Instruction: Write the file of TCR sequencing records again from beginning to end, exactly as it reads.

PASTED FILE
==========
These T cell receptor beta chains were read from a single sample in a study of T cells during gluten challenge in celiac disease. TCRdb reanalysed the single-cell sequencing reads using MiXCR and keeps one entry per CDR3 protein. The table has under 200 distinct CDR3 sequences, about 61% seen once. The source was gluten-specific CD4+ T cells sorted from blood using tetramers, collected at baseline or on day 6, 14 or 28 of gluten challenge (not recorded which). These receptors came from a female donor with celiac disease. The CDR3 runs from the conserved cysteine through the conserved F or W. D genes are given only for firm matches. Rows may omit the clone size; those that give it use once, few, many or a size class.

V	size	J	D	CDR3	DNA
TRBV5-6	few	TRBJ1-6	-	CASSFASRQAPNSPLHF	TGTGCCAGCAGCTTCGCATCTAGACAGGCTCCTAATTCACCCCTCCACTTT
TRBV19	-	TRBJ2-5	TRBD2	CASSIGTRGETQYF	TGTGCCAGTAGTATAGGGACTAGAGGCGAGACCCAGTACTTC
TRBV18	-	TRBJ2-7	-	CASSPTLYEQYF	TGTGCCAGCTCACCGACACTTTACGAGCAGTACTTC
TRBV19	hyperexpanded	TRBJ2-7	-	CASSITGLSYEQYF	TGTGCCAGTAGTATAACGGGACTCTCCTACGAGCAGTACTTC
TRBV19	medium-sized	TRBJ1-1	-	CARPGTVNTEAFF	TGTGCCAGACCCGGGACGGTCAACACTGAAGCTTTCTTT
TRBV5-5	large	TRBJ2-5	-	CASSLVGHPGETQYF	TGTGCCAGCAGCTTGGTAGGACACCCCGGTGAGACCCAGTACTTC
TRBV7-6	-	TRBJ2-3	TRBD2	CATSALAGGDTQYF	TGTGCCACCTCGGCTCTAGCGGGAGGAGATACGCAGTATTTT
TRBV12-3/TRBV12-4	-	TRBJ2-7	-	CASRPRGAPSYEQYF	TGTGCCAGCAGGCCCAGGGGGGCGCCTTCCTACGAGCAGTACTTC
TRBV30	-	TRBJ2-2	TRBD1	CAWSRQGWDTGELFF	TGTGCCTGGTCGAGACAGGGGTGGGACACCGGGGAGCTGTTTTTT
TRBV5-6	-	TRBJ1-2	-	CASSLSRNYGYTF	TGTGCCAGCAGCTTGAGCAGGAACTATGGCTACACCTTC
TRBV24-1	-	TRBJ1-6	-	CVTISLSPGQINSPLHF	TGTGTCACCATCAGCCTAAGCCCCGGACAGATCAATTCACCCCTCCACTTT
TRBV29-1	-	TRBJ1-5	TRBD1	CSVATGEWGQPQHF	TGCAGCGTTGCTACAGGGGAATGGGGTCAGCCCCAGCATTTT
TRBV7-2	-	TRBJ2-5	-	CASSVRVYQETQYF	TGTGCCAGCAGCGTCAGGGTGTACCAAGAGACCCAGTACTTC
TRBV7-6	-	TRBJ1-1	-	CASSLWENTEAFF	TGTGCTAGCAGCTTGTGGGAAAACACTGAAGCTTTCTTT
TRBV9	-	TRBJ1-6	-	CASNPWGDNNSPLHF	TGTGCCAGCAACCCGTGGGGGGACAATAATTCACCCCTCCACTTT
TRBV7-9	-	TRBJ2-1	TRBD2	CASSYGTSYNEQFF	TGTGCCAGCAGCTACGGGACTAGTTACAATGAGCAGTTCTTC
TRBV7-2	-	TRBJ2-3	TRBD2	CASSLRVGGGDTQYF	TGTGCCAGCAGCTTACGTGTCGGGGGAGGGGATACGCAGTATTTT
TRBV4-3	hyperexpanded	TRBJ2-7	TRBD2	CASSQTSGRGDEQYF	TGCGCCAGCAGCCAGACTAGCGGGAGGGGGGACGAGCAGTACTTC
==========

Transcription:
These T cell receptor beta chains were read from a single sample in a study of T cells during gluten challenge in celiac disease. TCRdb reanalysed the single-cell sequencing reads using MiXCR and keeps one entry per CDR3 protein. The table has under 200 distinct CDR3 sequences, about 61% seen once. The source was gluten-specific CD4+ T cells sorted from blood using tetramers, collected at baseline or on day 6, 14 or 28 of gluten challenge (not recorded which). These receptors came from a female donor with celiac disease. The CDR3 runs from the conserved cysteine through the conserved F or W. D genes are given only for firm matches. Rows may omit the clone size; those that give it use once, few, many or a size class.

V	size	J	D	CDR3	DNA
TRBV5-6	few	TRBJ1-6	-	CASSFASRQAPNSPLHF	TGTGCCAGCAGCTTCGCATCTAGACAGGCTCCTAATTCACCCCTCCACTTT
TRBV19	-	TRBJ2-5	TRBD2	CASSIGTRGETQYF	TGTGCCAGTAGTATAGGGACTAGAGGCGAGACCCAGTACTTC
TRBV18	-	TRBJ2-7	-	CASSPTLYEQYF	TGTGCCAGCTCACCGACACTTTACGAGCAGTACTTC
TRBV19	hyperexpanded	TRBJ2-7	-	CASSITGLSYEQYF	TGTGCCAGTAGTATAACGGGACTCTCCTACGAGCAGTACTTC
TRBV19	medium-sized	TRBJ1-1	-	CARPGTVNTEAFF	TGTGCCAGACCCGGGACGGTCAACACTGAAGCTTTCTTT
TRBV5-5	large	TRBJ2-5	-	CASSLVGHPGETQYF	TGTGCCAGCAGCTTGGTAGGACACCCCGGTGAGACCCAGTACTTC
TRBV7-6	-	TRBJ2-3	TRBD2	CATSALAGGDTQYF	TGTGCCACCTCGGCTCTAGCGGGAGGAGATACGCAGTATTTT
TRBV12-3/TRBV12-4	-	TRBJ2-7	-	CASRPRGAPSYEQYF	TGTGCCAGCAGGCCCAGGGGGGCGCCTTCCTACGAGCAGTACTTC
TRBV30	-	TRBJ2-2	TRBD1	CAWSRQGWDTGELFF	TGTGCCTGGTCGAGACAGGGGTGGGACACCGGGGAGCTGTTTTTT
TRBV5-6	-	TRBJ1-2	-	CASSLSRNYGYTF	TGTGCCAGCAGCTTGAGCAGGAACTATGGCTACACCTTC
TRBV24-1	-	TRBJ1-6	-	CVTISLSPGQINSPLHF	TGTGTCACCATCAGCCTAAGCCCCGGACAGATCAATTCACCCCTCCACTTT
TRBV29-1	-	TRBJ1-5	TRBD1	CSVATGEWGQPQHF	TGCAGCGTTGCTACAGGGGAATGGGGTCAGCCCCAGCATTTT
TRBV7-2	-	TRBJ2-5	-	CASSVRVYQETQYF	TGTGCCAGCAGCGTCAGGGTGTACCAAGAGACCCAGTACTTC
TRBV7-6	-	TRBJ1-1	-	CASSLWENTEAFF	TGTGCTAGCAGCTTGTGGGAAAACACTGAAGCTTTCTTT
TRBV9	-	TRBJ1-6	-	CASNPWGDNNSPLHF	TGTGCCAGCAACCCGTGGGGGGACAATAATTCACCCCTCCACTTT
TRBV7-9	-	TRBJ2-1	TRBD2	CASSYGTSYNEQFF	TGTGCCAGCAGCTACGGGACTAGTTACAATGAGCAGTTCTTC
TRBV7-2	-	TRBJ2-3	TRBD2	CASSLRVGGGDTQYF	TGTGCCAGCAGCTTACGTGTCGGGGGAGGGGATACGCAGTATTTT
TRBV4-3	hyperexpanded	TRBJ2-7	TRBD2	CASSQTSGRGDEQYF	TGCGCCAGCAGCCAGACTAGCGGGAGGGGGGACGAGCAGTACTTC